Mock award book nomination criteria
Criteria for text:
Criteria for illustrations:
To see a list of past winners, click here.
Please feel free to reach out with any questions.
Brandace Rojo (she/ella)
CSD has a new summer craft recipe card for you! Explore the great outdoors in your backyard! This craft recipe will encourage children to get outdoors and explore all that nature has to offer. Interacting with nature provides a multitude of learning opportunities for children. Our nighttime camping scene craft encourages children to learn new plant material, terminology, explore their senses, and utilize their creative thinking skills. Who knows, maybe you'll inspire more families to camp out under the stars!
Oregon Library Association Preconference: Tribal History/Shared History
An OLA preconference offered a valuable training opportunity for school and public librarians to learn more about Tribal History/Shared History Curriculum and to think about how they can positively support and work with Oregon Tribes.
Senate Bill 13, (otherwise known as Tribal History/Shared History) legally mandated that schools across Oregon integrate historically accurate and culturally responsive curriculum about Tribal History into K-12 education. Schools across the state are in the process of implementing the curriculum and Tribes are developing additional place-based educational resources specific to their own unique history. Libraries, both school and public, can play a role in supporting this effort by offering culturally relevant programming and collections, as well as advocating for access and inclusion of authentic Indigenous voices and stories in our libraries.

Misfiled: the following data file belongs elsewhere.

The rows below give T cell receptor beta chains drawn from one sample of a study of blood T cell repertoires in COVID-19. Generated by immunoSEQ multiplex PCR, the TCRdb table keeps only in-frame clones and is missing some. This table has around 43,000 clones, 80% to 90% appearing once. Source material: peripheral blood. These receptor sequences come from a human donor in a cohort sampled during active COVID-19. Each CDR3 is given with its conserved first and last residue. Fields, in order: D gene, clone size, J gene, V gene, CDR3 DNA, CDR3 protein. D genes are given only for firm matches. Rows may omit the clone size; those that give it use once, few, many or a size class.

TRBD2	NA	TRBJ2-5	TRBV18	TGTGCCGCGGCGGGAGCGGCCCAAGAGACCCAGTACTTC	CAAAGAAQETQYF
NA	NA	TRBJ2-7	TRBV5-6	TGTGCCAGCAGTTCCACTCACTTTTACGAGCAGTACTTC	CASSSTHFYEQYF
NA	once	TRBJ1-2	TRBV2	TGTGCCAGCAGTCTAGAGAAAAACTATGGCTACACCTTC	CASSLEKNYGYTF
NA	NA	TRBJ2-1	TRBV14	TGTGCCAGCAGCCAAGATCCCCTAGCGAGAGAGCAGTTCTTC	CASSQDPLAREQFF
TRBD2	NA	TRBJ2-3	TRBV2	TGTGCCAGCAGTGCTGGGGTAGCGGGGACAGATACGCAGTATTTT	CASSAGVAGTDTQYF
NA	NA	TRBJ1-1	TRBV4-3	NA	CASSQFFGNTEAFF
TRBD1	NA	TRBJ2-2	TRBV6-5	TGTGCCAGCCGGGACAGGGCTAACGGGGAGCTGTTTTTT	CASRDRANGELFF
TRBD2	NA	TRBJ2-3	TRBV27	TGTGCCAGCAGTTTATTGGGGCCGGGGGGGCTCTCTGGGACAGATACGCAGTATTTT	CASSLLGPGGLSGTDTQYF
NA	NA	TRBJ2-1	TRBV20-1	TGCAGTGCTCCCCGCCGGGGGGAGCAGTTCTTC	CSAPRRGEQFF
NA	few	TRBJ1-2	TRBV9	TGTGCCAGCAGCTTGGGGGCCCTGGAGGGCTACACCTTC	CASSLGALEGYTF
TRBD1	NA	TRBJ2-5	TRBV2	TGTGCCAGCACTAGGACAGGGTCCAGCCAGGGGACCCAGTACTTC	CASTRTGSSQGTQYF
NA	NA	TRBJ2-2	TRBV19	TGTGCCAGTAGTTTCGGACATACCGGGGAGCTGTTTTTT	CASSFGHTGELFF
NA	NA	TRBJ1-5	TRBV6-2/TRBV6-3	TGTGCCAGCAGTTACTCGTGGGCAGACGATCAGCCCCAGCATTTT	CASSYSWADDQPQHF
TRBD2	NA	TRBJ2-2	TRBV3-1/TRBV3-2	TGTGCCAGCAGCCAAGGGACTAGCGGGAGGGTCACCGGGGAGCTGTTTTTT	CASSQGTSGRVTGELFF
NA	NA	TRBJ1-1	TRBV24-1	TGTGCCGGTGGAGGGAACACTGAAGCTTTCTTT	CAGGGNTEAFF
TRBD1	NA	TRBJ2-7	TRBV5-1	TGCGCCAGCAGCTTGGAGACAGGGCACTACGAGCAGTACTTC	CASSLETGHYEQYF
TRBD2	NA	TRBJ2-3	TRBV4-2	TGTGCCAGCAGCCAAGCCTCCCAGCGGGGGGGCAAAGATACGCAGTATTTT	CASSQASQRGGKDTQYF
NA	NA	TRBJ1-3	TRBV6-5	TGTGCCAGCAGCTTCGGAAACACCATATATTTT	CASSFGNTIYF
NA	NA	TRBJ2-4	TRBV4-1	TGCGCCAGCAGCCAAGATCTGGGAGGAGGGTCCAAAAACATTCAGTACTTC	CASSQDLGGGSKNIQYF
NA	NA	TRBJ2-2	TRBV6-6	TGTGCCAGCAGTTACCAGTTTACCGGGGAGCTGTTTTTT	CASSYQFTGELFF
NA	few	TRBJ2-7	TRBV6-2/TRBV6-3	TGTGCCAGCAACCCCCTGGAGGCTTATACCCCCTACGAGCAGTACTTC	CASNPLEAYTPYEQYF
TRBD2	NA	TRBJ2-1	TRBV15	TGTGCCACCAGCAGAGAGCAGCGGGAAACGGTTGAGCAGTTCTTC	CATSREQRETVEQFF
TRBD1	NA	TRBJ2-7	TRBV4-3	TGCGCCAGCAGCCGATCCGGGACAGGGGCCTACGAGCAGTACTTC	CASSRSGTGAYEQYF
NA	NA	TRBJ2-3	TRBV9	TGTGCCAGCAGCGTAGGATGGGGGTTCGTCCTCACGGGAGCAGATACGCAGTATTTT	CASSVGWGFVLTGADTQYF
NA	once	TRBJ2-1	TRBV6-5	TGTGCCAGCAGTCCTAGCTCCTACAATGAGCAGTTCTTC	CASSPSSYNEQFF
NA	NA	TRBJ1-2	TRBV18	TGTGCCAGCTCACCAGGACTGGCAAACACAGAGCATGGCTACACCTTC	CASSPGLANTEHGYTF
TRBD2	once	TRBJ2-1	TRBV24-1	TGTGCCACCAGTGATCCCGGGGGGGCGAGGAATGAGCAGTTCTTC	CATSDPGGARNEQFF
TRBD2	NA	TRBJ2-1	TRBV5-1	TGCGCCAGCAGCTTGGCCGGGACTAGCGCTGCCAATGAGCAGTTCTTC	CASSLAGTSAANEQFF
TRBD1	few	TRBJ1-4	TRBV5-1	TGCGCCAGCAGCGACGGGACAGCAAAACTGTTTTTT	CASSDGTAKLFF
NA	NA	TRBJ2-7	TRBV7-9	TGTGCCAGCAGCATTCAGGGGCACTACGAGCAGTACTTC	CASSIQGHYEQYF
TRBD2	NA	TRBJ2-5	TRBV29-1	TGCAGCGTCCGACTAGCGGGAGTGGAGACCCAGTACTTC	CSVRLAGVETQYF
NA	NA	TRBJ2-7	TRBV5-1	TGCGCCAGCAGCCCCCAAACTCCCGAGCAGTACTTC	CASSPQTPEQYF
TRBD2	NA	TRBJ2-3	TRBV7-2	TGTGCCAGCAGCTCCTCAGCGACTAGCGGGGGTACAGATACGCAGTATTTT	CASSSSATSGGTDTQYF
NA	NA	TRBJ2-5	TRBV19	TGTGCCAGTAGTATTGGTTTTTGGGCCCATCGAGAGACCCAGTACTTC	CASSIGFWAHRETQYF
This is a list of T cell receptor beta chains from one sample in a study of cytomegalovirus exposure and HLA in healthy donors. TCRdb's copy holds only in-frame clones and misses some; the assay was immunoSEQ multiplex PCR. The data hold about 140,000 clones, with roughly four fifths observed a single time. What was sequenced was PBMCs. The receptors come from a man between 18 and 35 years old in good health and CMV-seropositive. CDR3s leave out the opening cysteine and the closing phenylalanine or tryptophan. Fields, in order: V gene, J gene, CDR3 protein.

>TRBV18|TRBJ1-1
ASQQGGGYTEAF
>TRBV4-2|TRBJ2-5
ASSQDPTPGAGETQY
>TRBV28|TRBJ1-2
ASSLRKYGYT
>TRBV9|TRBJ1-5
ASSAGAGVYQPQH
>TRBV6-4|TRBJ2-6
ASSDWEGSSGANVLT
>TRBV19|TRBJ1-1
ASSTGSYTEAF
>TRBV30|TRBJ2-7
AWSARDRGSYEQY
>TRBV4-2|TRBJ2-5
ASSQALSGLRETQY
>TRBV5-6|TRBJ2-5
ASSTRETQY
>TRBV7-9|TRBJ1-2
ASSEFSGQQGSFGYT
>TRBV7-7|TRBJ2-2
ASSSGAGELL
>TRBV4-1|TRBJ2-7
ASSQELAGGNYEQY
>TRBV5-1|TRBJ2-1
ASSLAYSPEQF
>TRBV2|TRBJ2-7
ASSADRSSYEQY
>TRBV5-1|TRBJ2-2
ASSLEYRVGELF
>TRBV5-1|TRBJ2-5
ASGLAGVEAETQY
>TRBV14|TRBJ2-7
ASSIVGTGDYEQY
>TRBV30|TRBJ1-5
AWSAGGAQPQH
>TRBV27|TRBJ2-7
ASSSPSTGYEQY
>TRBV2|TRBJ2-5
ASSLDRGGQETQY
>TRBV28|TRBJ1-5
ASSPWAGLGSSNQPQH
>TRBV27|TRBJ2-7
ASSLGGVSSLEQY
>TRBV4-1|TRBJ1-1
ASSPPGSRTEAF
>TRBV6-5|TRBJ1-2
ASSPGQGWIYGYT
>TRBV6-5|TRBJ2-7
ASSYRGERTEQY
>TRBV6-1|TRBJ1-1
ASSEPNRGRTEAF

The session was facilitated and organized by Mia Jackson, the Education Manager for the Museum of Natural and Cultural History (MNCH) at the University of Oregon. MNCH is in the final stages of completing a traveling exhibit that aligns with the Tribal History/Shared History curriculum. The exhibit, Native Innovation, will travel to different libraries throughout Oregon beginning later this year. The session was intended to give librarians more information about the Tribal History/Shared History Curriculum and to help libraries plan culturally responsive programming when the exhibit tours the state.
Additionally, two libraries offered examples of efforts to serve and work with local Tribes and the Native American communities in their services areas. Eva Red Bird, Indigenous Outreach Coordinator, Multnomah County shared some of the efforts her work group has made in providing outreach and indigenizing library spaces. Holly Goebel, Wallowa Library Director shared her experience working with a local nonprofit to support the Tamkaliks Celebration and preserve local history.
The event was sponsored by OLA’s Children’s Services Division and the Oregon Association of School Librarians. A shout out also goes out to Ekatrina Sotomayor of Multnomah County, Star Todd of Jefferson County Library District and the Oregon State Library, who supported the event by providing their expertise and advice.
You can view the session here:
The booklist, slides, and a recording of the event are also currently available on the OLA Conference App. In the future, the resource will be accessible on NW Central.
This preconference was given a shout-out on the May 2023 Oregon Department of Education Bulletin.
Documents for You: Booklists, Slides, and Resource Links